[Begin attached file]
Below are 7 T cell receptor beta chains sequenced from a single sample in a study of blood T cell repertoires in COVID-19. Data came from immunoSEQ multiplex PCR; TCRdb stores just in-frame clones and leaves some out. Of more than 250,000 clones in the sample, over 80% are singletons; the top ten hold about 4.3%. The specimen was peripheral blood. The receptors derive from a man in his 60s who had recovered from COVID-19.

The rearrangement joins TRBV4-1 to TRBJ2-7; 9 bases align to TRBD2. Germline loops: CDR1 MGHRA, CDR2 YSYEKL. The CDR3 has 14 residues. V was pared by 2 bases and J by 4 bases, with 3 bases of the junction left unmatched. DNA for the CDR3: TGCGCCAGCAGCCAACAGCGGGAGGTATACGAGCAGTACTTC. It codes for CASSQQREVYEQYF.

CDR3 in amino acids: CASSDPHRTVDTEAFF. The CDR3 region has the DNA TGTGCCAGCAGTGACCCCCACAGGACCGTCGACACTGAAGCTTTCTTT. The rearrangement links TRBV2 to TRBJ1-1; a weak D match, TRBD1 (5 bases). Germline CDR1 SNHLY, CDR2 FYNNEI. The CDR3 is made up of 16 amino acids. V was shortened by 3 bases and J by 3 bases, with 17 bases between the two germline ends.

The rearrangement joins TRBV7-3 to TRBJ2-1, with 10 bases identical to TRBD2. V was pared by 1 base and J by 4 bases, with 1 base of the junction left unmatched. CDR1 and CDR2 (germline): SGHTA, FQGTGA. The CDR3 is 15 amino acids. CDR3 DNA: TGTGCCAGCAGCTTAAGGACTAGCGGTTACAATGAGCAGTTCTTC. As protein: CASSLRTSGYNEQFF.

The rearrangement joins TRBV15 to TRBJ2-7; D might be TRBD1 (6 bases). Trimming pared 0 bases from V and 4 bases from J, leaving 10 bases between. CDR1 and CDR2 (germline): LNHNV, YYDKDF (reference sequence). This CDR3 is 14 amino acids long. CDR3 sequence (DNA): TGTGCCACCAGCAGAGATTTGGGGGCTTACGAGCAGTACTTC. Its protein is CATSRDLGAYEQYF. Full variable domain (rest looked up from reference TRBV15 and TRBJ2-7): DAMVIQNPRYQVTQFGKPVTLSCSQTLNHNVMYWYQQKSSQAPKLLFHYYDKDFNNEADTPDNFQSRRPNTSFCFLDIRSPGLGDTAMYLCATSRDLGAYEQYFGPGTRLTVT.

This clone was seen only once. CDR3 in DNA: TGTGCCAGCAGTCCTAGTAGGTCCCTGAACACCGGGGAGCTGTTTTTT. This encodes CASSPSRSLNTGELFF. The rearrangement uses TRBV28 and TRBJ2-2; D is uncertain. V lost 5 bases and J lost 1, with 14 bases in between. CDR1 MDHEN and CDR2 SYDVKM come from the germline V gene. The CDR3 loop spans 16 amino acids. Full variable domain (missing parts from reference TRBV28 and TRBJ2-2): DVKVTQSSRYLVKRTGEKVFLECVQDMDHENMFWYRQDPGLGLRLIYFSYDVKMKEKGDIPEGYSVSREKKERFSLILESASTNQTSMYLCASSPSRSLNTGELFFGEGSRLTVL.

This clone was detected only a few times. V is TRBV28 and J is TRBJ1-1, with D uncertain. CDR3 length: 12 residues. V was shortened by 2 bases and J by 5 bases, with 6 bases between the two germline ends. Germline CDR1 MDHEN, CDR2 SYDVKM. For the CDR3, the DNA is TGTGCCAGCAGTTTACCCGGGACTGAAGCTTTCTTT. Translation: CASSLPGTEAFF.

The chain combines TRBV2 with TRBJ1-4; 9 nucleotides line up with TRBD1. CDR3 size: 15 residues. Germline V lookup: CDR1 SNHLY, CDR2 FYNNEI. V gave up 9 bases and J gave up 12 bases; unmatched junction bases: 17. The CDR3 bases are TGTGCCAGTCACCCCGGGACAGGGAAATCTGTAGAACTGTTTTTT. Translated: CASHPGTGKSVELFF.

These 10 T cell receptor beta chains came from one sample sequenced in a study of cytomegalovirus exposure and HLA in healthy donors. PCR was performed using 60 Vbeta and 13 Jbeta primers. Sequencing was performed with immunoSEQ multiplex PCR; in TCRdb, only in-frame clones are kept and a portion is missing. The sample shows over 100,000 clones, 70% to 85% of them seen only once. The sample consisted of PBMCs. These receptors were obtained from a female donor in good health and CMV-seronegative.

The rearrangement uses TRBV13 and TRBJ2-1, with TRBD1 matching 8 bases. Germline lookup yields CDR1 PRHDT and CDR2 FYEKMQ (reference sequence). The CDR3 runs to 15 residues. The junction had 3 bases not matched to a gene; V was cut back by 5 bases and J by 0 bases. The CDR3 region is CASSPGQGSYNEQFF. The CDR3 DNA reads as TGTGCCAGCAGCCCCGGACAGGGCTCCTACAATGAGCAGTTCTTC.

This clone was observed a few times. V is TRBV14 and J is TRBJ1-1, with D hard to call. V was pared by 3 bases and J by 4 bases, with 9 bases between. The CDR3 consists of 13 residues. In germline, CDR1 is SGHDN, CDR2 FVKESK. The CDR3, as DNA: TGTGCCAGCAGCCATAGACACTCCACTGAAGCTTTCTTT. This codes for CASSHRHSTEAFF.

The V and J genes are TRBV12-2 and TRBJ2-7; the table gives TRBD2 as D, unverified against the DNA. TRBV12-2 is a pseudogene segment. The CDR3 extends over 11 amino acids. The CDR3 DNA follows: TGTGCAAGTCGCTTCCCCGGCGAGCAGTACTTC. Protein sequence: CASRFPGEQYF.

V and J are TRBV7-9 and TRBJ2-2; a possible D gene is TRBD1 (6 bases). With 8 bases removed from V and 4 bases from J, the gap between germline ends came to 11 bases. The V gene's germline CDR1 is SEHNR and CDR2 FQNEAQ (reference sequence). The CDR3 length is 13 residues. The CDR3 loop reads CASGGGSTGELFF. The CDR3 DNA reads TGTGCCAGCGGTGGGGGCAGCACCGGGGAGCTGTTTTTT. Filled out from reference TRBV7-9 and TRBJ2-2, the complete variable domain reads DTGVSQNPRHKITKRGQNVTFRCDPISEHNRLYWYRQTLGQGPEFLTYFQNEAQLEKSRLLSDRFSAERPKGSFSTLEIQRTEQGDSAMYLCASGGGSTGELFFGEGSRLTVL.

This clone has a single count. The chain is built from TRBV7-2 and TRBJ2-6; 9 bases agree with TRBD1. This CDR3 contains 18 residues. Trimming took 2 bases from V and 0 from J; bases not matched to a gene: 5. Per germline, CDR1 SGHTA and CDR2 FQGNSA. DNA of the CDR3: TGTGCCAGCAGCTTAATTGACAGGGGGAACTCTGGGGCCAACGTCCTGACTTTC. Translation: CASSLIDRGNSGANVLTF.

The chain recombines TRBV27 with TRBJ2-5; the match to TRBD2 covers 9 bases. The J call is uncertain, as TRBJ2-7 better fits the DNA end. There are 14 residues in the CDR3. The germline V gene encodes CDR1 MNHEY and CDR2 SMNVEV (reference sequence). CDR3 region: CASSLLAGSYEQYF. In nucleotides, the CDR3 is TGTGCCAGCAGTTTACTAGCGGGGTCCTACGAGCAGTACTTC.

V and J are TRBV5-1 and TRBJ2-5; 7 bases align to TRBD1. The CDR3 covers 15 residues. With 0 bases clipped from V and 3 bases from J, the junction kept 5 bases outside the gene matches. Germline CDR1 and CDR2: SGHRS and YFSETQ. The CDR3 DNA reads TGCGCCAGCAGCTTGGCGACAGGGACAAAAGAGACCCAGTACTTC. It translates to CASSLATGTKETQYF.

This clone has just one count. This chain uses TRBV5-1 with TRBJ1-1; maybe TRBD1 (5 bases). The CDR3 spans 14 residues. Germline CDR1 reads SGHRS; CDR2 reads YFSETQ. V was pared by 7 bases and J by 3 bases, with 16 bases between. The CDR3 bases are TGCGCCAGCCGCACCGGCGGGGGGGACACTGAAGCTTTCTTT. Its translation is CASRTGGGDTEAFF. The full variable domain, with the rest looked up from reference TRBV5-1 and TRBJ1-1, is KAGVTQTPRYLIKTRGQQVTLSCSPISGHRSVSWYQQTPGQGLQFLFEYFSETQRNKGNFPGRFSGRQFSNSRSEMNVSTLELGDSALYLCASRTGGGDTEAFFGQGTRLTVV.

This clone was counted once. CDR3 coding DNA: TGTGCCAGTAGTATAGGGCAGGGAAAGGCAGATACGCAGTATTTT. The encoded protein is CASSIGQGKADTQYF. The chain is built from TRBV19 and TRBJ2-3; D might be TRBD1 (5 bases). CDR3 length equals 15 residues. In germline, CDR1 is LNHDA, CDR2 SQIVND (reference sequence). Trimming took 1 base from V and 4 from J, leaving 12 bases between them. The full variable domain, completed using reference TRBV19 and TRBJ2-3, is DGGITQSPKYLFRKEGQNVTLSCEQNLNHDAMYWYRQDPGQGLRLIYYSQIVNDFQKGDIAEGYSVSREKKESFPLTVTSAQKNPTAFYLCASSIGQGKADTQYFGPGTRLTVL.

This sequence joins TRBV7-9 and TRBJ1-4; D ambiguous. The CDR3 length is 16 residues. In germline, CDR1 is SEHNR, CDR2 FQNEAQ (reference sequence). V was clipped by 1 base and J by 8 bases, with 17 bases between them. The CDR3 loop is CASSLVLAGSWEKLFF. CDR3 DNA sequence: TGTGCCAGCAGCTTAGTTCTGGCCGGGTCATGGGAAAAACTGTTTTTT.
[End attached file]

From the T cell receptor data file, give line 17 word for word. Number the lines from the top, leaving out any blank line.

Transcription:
This clone has just one count. This chain uses TRBV5-1 with TRBJ1-1; maybe TRBD1 (5 bases). The CDR3 spans 14 residues. Germline CDR1 reads SGHRS; CDR2 reads YFSETQ. V was pared by 7 bases and J by 3 bases, with 16 bases between. The CDR3 bases are TGCGCCAGCCGCACCGGCGGGGGGGACACTGAAGCTTTCTTT. Its translation is CASRTGGGDTEAFF. The full variable domain, with the rest looked up from reference TRBV5-1 and TRBJ1-1, is KAGVTQTPRYLIKTRGQQVTLSCSPISGHRSVSWYQQTPGQGLQFLFEYFSETQRNKGNFPGRFSGRQFSNSRSEMNVSTLELGDSALYLCASRTGGGDTEAFFGQGTRLTVV.